A bold new direction for research into gravel soils could unlock the secret to this unforgiving and often underperforming soil type.
Scientists at The University of Western Australia (UWA) are breaking with traditional soil analysis protocol and including large gravel particles in their soil analyses in an attempt to better understand why these soil types are not producing higher-yielding crops.
Gravel soils, particularly ironstone gravels or forest gravels, are found across southern Australia from Western Australia through to South Australia and Victoria.
Across Western Australia's southern wheatbelt and Great Southern regions, these gravels are generally located in rainfall zones with annual averages of 500 millimetres or more.
However, these regions have traditionally been livestock-dominated because of the difficulty of growing crops on the soil type.
Unlocking soil potential
The co-director of UWA's Soils West, Professor Daniel Murphy, says unlocking the potential of these soils is driving this new research direction.
"When analysing soils, scientists and commercial laboratories sieve the soils to remove any particles greater than two millimetres in diameter," Professor Murphy says.
"In all our previous analysis we have ignored the stones and the gravel because they have not been classified as soils."
Researchers now believe these stones and gravel are not inert, or inactive, as previously thought, and can have a significant impact on the availability of nutrients to a plant.
Previous GRDC-invested research into these soils, led by WA's Department of Primary Industries and Regional Development (DPIRD) senior research officer, Dr Craig Scanlan, concluded a new direction was required to analyse this particular soil type.
Dr Scanlan's research found that ironstone gravel particles change plant available water and can act as a buffer for phosphorus supply.
Understanding large gravel particles
Under the guidance of Professor Murphy and the team of researchers at UWA, different ways to analyse these challenging soils will be developed in a GRDC-invested research project, to better understand large gravel particles - which had previously been discarded in soil analyses.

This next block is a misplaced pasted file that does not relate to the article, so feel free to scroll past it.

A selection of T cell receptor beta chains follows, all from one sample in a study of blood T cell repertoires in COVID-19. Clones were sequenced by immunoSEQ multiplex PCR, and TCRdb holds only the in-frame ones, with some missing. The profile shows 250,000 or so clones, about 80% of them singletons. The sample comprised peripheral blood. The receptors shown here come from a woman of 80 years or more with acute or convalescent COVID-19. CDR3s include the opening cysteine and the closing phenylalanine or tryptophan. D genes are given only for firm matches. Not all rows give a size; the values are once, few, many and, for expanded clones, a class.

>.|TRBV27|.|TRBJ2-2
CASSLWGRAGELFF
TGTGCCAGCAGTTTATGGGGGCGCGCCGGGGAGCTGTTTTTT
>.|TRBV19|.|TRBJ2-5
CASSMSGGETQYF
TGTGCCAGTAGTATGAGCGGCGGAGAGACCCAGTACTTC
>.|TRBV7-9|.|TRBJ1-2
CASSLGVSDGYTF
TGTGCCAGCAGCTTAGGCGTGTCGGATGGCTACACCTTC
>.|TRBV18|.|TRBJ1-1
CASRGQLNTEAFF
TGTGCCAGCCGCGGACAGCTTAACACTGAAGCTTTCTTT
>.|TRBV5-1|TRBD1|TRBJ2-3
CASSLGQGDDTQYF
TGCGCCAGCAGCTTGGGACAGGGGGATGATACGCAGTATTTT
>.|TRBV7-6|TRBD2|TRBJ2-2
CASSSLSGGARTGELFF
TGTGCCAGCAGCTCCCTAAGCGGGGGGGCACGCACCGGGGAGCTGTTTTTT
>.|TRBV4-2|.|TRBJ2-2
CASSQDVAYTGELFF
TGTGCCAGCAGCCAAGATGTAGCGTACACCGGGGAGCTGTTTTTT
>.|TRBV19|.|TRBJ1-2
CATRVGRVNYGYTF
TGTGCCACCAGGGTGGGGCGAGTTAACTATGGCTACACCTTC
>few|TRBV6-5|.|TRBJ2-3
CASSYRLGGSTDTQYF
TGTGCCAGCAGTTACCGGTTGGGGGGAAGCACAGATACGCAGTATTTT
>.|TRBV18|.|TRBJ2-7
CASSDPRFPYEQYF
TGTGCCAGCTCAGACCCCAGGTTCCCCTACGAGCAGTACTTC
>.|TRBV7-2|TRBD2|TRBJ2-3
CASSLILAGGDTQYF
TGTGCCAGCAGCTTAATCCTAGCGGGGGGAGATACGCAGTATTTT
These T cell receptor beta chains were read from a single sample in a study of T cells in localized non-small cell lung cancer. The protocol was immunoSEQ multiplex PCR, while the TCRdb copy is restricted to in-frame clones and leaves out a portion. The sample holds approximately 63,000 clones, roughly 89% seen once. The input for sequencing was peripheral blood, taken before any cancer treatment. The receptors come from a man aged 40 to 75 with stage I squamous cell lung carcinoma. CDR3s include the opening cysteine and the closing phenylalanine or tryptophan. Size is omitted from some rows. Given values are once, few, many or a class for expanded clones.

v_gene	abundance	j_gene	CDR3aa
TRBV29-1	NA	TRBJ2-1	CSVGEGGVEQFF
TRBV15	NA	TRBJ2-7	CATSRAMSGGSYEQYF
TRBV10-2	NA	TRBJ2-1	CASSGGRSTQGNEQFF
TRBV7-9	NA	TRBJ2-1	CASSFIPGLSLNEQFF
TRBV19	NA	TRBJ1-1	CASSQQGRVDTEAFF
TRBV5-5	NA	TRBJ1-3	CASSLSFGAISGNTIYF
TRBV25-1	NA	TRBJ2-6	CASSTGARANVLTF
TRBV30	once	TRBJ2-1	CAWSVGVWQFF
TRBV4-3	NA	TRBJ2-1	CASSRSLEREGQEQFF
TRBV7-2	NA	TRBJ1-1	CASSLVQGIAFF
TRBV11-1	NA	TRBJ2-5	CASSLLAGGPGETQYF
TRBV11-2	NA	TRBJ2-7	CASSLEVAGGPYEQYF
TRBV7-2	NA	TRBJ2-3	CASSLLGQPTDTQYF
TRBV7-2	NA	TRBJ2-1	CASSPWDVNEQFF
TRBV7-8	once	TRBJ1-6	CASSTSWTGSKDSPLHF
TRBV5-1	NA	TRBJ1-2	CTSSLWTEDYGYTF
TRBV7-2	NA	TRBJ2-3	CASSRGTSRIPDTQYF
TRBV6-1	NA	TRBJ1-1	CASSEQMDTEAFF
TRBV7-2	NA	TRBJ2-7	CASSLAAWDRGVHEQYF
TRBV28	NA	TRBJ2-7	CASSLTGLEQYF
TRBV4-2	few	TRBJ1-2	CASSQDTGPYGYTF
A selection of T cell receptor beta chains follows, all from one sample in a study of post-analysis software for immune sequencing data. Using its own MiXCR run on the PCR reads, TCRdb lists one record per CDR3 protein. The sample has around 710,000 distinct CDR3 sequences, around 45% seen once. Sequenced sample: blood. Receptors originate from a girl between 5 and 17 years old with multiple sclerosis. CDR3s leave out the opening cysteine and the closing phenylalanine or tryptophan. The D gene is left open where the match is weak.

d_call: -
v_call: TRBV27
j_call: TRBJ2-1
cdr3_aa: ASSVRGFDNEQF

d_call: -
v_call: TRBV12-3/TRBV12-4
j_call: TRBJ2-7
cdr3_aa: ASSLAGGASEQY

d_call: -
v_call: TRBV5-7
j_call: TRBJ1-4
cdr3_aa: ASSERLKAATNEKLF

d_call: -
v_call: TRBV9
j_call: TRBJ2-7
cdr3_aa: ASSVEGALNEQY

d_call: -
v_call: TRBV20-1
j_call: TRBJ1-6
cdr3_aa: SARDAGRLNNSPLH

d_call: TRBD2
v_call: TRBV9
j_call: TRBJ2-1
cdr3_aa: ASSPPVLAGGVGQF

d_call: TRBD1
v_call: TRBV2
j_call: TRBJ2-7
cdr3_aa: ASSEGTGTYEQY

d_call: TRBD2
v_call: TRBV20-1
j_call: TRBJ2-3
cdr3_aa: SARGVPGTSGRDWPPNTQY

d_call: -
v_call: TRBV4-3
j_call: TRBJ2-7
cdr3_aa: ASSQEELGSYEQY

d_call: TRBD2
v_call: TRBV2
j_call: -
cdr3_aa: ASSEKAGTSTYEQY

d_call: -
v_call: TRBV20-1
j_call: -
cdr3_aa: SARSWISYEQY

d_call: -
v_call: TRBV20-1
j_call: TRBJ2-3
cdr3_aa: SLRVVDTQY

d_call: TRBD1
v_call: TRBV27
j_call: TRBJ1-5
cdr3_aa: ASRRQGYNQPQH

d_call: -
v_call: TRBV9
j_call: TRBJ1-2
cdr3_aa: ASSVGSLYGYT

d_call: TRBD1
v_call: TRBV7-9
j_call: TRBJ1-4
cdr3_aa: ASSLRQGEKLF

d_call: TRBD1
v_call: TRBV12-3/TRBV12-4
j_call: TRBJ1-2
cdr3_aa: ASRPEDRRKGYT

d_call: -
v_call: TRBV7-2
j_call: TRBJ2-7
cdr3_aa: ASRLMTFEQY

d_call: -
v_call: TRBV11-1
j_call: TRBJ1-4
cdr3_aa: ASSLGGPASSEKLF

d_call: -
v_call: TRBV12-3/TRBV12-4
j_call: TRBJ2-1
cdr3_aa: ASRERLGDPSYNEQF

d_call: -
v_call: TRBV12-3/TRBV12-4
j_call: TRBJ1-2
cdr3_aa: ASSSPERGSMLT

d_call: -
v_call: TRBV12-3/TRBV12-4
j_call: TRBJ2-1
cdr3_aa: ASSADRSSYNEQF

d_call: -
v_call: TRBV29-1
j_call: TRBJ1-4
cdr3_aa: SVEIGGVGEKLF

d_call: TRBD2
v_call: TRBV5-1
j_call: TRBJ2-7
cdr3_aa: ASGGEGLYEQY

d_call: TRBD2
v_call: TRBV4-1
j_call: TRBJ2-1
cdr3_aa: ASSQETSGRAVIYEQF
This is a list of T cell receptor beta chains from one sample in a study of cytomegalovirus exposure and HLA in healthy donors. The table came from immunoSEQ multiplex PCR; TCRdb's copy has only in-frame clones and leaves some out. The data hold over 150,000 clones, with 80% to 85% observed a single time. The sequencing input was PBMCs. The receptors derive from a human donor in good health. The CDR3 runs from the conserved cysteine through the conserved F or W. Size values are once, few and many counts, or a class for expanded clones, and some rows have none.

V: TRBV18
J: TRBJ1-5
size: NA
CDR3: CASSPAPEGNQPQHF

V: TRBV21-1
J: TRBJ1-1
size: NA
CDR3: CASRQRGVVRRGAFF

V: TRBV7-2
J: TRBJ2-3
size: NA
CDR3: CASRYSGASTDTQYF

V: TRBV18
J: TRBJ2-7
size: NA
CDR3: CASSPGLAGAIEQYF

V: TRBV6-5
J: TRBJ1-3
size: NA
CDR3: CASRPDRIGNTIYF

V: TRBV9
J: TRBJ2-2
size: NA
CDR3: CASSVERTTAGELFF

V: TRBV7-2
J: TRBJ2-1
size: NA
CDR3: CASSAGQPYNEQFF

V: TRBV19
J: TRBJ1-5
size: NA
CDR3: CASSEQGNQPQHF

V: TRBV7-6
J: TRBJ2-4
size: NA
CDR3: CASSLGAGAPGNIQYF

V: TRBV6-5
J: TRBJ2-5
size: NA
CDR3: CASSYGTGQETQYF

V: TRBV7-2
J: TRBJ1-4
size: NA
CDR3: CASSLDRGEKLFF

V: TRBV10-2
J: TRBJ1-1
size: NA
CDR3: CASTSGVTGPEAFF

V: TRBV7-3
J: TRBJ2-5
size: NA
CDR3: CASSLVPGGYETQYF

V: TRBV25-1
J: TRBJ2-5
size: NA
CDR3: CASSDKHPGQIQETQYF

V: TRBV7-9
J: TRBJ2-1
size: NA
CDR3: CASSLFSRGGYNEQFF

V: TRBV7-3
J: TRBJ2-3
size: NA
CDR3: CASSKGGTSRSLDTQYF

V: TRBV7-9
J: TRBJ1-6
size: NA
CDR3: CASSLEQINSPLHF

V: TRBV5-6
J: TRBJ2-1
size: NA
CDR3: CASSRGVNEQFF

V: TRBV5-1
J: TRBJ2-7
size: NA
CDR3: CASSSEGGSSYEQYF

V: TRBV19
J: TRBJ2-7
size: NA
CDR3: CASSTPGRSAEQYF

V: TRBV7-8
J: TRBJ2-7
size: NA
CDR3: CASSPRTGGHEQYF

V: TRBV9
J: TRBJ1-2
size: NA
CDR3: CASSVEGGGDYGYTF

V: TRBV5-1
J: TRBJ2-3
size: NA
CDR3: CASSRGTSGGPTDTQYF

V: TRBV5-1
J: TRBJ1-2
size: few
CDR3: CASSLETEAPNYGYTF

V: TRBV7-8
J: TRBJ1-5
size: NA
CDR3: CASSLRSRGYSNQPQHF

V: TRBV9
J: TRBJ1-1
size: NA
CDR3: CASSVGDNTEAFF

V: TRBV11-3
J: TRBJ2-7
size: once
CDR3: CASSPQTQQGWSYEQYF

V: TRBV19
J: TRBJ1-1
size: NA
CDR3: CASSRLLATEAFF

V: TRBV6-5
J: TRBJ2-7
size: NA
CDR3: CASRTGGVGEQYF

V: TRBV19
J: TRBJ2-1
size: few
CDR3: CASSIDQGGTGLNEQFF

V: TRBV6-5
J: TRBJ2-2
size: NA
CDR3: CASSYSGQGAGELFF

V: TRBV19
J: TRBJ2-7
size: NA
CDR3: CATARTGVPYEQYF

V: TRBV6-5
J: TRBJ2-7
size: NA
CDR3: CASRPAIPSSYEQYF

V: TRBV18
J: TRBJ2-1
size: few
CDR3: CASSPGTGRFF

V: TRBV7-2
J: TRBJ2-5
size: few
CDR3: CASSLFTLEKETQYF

Professor Murphy says the team is focused on three different gravel soil types across southern Australia - gravels dominated by either iron, silica or aluminium.
The chemical and mineralogical differences in these gravel types are thought to influence water and nutrient interactions with the gravels. For example, silica-dominated gravels tend to be more porous.
The research team will work with growers and corporate groups to collect and collate soil samples, sifting through thousands of individual pieces of gravel, which will all be catalogued and sent for detailed mineralogical and chemical analysis.
Soil samples will be examined at the Australian Synchrotron in Melbourne, which uses a powder diffraction beamline, or high frequency x-ray, to study the crystallographic structure of materials.
Some gravel particles are hard and non-porous, but there are others that have a rind, like an orange.
"Gravels are not just gravels," Professor Murphy says.
"Some gravel particles are hard and non-porous, but there are others that have a rind, like an orange - with clay particles and minerals that coat the surface making the particle quite porous."
Professor Murphy says it is these porous gravels that require greater investigation.
"We want to understand the composition of the gravel - how the mineralogy and the chemistry interact with nitrogen, phosphorus and water," he says.
Following that, the team is hoping to develop a measurement tool that allows growers to have a better understanding of the nutrient and moisture-carrying capacity of the gravel particles.
"Each paddock is going to have different fertiliser histories, so we need some way to measure the saturation points, or the levels to which the gravels in each paddock have already bound up the fertiliser," Professor Murphy says.
"We suspect those paddocks with a long fertiliser history will have gravel particles that have less of an ability to bind up fertiliser than those paddocks that have received less fertiliser applications over time.
"In a sense, we are looking to see how full the bucket is, in terms of phosphorus, nitrogen and other nutrients."
For Dr Scanlan at DPIRD, this new approach to gravel soil analysis is also influencing current research projects.
"Our review identified that we need a consistent protocol for collecting gravelly soils for analysis, preparing them for analysis and measuring plant available nutrients, soil chemical and physical properties," he says.
"We have now adopted a consistent protocol for collecting and analysing samples from gravelly soils in all our current projects and we are keeping the whole soil sample and measuring gravel content and sizes using international standards."
Over time, researchers will build enough information on the physical properties of gravelly soils to assess how they are influencing yield response to applied treatments.
Professor Murphy says further research will investigate the movement of fertilisers and water through these gravel soils.
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GRDC Research Code UWA 1906-008RTX
More Information: Professor Daniel Murphy, email@example.com